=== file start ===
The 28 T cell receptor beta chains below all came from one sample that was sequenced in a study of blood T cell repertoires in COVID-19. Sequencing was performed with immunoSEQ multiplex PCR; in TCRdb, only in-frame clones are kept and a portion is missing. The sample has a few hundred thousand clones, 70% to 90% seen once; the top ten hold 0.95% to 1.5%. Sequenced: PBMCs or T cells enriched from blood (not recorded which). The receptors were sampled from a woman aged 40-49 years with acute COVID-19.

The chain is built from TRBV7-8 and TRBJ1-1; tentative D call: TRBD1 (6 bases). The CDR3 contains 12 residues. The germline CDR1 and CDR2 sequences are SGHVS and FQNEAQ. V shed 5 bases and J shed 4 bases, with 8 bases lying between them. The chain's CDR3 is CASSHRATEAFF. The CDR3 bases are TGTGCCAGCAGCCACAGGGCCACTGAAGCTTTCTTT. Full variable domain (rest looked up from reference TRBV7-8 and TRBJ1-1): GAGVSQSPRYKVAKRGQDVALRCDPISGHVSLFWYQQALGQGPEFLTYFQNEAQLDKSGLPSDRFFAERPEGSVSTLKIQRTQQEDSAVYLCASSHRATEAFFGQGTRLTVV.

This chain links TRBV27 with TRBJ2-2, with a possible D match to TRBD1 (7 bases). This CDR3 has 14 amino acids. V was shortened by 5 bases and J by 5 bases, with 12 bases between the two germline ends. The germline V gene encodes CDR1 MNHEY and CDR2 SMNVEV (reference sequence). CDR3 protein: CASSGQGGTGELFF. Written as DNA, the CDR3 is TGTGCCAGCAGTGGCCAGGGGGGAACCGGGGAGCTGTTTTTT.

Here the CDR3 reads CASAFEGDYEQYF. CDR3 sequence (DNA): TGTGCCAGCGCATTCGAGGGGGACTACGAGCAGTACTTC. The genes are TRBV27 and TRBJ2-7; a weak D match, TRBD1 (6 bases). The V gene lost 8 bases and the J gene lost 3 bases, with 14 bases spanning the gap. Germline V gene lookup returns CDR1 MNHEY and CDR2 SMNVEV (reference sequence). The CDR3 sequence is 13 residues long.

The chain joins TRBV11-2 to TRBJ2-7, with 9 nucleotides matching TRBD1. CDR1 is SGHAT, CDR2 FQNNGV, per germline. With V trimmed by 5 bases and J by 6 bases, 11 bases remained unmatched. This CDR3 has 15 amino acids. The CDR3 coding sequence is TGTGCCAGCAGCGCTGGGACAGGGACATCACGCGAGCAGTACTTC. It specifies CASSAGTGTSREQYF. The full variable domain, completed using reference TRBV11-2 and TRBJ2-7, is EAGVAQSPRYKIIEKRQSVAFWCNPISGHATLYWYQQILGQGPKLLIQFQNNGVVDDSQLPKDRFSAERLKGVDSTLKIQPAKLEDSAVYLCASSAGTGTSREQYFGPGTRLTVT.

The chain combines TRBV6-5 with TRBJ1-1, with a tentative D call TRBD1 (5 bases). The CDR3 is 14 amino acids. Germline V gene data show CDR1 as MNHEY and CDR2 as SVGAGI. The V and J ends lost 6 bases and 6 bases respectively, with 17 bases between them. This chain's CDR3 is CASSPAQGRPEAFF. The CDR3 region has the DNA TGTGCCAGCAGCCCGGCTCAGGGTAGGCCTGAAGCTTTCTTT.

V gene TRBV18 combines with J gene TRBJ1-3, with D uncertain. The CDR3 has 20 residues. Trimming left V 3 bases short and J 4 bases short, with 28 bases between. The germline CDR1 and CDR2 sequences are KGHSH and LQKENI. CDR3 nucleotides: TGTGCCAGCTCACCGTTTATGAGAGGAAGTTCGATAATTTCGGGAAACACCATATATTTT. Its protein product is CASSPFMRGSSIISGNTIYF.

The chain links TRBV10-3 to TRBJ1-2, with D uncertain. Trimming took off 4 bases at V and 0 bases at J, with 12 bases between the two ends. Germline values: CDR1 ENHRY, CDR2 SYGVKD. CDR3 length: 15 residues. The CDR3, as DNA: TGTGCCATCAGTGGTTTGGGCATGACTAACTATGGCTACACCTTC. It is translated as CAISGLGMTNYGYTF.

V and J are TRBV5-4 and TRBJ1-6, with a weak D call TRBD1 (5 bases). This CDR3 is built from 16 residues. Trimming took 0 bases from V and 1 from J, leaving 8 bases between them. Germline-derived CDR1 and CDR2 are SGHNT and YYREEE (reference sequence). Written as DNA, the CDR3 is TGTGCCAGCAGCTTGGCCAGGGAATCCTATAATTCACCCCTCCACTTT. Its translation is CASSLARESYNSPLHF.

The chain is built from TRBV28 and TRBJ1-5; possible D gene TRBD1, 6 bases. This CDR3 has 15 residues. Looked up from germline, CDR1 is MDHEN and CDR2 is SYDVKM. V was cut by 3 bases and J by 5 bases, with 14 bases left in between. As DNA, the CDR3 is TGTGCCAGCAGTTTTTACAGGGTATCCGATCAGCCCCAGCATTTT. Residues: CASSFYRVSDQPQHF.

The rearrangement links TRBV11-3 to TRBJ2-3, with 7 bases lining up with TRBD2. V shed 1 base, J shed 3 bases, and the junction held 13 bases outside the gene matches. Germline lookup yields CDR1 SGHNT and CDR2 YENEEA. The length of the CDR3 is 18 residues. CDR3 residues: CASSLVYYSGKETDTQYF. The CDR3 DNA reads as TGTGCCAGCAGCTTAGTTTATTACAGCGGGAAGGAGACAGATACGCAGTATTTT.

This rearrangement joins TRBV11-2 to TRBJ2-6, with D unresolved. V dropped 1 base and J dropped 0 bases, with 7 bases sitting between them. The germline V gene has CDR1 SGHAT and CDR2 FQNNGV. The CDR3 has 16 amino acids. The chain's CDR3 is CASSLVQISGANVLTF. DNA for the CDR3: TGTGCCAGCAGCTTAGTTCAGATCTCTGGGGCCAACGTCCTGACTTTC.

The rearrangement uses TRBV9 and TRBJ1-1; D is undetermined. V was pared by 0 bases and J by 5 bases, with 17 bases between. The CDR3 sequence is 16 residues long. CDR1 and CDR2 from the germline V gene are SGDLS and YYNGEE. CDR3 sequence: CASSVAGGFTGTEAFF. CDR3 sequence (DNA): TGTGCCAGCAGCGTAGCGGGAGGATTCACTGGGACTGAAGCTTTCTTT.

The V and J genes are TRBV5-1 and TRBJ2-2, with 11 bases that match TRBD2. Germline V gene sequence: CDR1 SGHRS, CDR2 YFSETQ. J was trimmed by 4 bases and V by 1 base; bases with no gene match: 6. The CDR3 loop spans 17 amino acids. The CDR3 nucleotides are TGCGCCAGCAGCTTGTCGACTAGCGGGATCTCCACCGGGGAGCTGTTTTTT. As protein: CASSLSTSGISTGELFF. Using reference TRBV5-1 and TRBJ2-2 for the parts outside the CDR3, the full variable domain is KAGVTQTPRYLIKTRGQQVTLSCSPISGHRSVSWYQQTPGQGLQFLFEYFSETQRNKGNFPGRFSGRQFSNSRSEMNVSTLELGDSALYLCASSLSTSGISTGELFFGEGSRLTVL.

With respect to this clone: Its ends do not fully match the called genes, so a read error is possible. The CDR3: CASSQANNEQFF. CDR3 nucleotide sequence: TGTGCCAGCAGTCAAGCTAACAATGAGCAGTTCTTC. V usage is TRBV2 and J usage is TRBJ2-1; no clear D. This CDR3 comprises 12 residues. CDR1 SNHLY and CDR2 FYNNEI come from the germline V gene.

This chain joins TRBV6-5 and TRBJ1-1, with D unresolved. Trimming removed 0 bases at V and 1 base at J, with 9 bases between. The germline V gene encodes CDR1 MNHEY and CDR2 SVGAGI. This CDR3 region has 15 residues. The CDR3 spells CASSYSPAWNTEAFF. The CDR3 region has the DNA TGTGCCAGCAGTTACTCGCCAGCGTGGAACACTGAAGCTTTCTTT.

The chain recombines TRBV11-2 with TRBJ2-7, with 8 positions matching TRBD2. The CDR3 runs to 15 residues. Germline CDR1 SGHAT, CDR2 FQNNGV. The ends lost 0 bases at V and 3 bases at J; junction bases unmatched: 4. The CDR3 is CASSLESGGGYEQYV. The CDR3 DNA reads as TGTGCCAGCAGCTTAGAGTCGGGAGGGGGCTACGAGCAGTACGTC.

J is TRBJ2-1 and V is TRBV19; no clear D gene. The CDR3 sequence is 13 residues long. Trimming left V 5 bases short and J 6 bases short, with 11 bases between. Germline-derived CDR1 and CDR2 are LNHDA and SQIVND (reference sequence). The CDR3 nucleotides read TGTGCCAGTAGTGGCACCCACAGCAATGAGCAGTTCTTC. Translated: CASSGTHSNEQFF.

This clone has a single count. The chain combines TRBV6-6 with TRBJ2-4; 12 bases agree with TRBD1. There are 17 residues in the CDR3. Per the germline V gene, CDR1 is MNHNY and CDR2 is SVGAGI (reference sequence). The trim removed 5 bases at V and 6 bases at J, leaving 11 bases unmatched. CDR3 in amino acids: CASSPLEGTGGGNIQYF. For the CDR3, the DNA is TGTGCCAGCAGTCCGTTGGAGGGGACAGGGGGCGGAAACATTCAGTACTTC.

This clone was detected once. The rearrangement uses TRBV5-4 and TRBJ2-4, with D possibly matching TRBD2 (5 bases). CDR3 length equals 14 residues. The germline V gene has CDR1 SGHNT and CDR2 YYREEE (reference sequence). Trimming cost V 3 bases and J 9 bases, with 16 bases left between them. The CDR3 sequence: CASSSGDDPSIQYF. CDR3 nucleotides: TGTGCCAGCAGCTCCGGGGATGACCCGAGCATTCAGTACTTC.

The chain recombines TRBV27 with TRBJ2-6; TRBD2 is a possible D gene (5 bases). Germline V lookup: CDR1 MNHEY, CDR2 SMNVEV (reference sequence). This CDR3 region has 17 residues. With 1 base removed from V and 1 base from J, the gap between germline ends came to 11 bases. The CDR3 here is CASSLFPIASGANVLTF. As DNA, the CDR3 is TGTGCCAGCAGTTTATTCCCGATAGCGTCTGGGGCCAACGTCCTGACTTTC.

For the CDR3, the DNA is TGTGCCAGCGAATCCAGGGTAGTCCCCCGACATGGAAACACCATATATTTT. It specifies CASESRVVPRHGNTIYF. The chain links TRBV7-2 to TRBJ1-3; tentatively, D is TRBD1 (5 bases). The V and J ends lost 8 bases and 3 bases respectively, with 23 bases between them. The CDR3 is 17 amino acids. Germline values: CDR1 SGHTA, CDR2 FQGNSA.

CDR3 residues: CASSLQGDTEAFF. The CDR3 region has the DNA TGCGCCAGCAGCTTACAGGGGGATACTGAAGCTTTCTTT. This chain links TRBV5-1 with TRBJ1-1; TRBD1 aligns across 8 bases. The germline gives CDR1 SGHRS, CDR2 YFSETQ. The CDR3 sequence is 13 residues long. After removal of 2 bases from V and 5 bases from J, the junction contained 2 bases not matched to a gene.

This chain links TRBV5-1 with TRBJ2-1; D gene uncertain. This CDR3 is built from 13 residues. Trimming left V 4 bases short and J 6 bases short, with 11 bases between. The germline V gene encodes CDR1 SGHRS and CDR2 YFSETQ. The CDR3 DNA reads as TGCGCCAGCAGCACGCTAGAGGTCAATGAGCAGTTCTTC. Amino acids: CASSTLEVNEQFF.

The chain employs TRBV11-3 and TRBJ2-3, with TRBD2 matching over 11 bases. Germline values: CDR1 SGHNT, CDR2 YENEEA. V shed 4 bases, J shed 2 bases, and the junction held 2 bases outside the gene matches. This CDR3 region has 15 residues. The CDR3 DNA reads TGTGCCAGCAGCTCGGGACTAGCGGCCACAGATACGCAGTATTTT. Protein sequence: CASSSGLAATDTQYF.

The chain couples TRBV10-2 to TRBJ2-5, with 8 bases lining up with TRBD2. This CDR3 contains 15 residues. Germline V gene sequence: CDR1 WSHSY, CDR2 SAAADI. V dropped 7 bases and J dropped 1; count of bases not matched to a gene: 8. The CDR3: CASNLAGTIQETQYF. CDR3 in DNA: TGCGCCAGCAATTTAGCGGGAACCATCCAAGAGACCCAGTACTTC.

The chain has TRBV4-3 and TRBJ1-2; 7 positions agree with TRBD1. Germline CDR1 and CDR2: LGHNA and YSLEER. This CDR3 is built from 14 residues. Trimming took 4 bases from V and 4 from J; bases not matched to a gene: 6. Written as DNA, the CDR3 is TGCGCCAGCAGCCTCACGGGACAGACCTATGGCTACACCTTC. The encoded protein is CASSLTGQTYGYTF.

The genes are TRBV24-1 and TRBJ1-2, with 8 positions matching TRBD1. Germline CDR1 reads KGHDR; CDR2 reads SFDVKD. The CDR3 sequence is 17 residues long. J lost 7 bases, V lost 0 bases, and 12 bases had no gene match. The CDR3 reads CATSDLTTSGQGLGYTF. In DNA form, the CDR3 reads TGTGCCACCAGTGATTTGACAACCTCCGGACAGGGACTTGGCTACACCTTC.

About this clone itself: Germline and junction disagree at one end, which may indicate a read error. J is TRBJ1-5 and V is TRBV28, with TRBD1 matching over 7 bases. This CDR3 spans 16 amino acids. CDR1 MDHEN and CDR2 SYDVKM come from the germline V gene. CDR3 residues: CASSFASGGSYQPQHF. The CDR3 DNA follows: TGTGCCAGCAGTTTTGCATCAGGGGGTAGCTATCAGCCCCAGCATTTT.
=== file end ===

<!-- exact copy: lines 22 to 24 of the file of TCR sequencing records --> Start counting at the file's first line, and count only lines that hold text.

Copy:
For the CDR3, the DNA is TGTGCCAGCGAATCCAGGGTAGTCCCCCGACATGGAAACACCATATATTTT. It specifies CASESRVVPRHGNTIYF. The chain links TRBV7-2 to TRBJ1-3; tentatively, D is TRBD1 (5 bases). The V and J ends lost 8 bases and 3 bases respectively, with 23 bases between them. The CDR3 is 17 amino acids. Germline values: CDR1 SGHTA, CDR2 FQGNSA.

CDR3 residues: CASSLQGDTEAFF. The CDR3 region has the DNA TGCGCCAGCAGCTTACAGGGGGATACTGAAGCTTTCTTT. This chain links TRBV5-1 with TRBJ1-1; TRBD1 aligns across 8 bases. The germline gives CDR1 SGHRS, CDR2 YFSETQ. The CDR3 sequence is 13 residues long. After removal of 2 bases from V and 5 bases from J, the junction contained 2 bases not matched to a gene.

This chain links TRBV5-1 with TRBJ2-1; D gene uncertain. This CDR3 is built from 13 residues. Trimming left V 4 bases short and J 6 bases short, with 11 bases between. The germline V gene encodes CDR1 SGHRS and CDR2 YFSETQ. The CDR3 DNA reads as TGCGCCAGCAGCACGCTAGAGGTCAATGAGCAGTTCTTC. Amino acids: CASSTLEVNEQFF.